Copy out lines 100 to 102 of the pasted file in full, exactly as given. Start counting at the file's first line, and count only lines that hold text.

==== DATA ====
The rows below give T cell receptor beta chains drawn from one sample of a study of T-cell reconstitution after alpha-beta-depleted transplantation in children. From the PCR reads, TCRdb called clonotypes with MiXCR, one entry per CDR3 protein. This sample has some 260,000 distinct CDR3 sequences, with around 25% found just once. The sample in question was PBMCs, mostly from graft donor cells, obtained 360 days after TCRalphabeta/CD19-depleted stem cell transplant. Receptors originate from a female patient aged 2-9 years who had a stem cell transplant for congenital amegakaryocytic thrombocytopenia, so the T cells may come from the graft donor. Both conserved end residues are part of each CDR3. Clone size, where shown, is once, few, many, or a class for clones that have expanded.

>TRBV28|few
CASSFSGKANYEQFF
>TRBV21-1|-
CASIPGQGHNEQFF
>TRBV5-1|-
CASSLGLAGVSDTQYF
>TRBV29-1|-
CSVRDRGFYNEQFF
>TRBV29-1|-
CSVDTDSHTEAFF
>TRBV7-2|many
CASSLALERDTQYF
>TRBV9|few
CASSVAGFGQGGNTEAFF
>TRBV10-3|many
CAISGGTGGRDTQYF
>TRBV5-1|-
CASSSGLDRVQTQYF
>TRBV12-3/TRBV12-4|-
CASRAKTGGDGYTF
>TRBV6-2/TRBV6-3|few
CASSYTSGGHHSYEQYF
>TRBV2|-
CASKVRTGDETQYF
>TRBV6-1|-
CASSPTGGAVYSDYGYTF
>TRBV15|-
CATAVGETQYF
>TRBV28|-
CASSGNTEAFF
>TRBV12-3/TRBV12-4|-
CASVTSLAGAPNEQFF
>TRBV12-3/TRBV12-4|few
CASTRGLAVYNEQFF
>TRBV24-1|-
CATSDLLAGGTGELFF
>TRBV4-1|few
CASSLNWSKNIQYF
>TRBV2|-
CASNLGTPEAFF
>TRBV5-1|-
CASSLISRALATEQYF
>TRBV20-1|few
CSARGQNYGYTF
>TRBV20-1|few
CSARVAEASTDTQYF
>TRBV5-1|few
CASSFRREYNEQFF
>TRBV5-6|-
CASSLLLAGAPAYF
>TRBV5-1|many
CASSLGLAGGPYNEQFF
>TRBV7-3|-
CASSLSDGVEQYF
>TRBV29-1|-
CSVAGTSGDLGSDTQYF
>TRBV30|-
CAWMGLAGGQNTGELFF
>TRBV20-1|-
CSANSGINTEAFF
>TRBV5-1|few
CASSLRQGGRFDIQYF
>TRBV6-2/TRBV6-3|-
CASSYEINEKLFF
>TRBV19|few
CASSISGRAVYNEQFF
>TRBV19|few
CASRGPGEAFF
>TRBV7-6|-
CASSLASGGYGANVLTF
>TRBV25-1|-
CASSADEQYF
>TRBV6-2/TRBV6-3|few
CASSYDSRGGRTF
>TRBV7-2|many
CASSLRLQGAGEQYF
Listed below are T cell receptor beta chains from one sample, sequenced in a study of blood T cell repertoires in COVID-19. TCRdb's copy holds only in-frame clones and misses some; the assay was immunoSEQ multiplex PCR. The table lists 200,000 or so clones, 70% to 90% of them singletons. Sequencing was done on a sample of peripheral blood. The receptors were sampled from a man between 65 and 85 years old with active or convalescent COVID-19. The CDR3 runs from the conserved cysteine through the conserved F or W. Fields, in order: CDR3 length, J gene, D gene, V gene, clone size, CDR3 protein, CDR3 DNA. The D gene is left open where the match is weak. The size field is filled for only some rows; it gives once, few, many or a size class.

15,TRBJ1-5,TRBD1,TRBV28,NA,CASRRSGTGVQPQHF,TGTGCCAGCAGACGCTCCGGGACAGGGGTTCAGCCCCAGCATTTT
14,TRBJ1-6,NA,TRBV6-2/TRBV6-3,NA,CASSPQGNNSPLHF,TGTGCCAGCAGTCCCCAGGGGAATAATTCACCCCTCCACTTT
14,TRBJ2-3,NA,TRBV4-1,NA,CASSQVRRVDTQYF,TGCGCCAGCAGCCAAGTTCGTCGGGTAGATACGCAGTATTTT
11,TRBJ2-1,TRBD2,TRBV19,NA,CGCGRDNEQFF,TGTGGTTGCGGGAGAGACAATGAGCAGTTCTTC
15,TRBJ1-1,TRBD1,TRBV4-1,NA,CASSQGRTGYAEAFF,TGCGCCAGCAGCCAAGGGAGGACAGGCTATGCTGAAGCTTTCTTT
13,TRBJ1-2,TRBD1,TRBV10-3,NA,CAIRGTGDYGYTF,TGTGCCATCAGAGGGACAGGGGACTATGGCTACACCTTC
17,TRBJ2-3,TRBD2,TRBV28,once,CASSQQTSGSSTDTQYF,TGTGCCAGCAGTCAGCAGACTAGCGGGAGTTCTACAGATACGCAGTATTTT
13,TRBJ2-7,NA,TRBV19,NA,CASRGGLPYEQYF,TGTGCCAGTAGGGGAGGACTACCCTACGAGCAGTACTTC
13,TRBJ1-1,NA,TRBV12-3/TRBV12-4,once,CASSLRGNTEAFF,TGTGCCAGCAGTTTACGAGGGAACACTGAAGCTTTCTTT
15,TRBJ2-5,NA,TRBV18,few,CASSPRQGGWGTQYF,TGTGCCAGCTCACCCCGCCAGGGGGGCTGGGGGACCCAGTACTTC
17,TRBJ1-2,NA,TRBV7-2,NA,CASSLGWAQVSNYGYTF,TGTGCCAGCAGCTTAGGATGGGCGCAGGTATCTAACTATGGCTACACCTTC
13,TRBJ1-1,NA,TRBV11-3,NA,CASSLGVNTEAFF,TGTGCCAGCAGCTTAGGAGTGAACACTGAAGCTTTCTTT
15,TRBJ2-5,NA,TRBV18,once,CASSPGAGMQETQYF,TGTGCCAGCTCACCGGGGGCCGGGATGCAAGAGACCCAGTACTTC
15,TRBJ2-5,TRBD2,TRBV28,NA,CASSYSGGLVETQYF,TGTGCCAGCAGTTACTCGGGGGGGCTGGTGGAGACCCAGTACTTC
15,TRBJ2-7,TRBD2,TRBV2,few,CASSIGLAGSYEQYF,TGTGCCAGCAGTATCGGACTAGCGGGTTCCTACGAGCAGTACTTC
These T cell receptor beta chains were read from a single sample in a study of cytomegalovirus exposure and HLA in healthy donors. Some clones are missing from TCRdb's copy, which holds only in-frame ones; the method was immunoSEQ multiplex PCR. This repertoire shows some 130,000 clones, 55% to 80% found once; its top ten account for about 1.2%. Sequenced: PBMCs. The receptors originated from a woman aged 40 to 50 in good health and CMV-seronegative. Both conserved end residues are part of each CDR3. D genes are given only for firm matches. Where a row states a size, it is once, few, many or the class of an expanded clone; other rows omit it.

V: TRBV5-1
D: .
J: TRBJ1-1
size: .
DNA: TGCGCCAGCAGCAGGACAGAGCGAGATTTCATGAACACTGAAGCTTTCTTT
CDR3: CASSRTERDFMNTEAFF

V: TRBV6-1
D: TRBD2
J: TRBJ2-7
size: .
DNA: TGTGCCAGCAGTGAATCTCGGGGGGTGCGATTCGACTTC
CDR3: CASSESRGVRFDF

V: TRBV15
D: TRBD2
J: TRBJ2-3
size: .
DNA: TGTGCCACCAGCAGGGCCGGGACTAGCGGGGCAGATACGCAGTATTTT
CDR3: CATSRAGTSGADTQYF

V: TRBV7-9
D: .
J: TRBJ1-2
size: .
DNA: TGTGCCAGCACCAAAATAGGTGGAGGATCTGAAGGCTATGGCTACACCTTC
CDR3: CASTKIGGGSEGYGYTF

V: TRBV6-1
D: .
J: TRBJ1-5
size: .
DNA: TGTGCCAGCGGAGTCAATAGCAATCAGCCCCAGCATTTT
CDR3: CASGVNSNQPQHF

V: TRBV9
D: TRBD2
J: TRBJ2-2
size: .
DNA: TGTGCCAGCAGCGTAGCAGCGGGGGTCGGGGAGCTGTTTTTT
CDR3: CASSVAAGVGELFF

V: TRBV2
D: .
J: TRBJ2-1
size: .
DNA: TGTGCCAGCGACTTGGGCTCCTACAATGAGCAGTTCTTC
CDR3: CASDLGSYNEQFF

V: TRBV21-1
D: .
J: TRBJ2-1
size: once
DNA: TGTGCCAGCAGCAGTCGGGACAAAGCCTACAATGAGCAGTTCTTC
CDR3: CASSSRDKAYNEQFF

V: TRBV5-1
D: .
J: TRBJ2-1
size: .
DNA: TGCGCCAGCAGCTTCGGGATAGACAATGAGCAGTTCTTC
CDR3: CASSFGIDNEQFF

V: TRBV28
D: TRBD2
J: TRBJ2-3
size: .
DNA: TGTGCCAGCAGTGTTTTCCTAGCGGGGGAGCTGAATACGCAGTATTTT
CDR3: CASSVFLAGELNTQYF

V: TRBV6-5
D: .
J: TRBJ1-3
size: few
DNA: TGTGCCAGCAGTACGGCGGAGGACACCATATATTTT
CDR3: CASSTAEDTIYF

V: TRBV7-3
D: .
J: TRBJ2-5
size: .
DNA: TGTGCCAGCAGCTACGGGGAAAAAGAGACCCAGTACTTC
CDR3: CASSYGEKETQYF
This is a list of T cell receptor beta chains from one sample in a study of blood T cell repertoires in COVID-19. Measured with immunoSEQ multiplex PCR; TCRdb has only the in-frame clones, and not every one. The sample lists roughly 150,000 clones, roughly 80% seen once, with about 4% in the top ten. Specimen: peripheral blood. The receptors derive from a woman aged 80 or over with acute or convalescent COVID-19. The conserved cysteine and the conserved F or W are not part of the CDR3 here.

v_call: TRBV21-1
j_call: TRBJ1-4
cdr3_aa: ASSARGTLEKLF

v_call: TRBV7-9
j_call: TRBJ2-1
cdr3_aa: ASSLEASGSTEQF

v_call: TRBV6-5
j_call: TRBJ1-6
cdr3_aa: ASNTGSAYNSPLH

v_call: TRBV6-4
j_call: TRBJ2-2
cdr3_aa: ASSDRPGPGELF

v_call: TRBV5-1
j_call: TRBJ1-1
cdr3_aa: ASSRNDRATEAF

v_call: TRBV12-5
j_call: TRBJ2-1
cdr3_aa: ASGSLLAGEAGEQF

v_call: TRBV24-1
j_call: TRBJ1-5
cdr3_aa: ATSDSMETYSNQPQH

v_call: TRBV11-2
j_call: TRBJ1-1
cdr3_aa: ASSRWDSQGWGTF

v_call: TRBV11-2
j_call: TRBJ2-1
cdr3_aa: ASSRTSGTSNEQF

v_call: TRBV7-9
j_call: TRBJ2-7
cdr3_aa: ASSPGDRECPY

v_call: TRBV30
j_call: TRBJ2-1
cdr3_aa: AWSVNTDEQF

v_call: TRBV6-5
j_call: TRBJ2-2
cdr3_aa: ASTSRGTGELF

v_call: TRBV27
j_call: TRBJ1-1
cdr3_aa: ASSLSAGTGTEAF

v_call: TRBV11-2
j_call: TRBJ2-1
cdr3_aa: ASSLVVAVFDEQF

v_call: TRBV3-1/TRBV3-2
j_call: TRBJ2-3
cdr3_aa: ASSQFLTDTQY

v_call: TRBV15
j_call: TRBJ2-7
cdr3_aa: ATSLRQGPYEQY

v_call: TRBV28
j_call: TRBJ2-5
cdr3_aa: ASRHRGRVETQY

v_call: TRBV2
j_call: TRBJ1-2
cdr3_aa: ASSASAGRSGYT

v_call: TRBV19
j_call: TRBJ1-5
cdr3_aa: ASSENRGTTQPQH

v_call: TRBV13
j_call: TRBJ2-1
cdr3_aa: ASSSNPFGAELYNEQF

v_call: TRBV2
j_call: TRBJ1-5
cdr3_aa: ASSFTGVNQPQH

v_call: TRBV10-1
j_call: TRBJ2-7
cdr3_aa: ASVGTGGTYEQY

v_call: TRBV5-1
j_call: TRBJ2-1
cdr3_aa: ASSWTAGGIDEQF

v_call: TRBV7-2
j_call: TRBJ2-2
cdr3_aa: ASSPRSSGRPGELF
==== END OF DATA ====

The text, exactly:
CDR3: CASSRTERDFMNTEAFF

V: TRBV6-1
D: TRBD2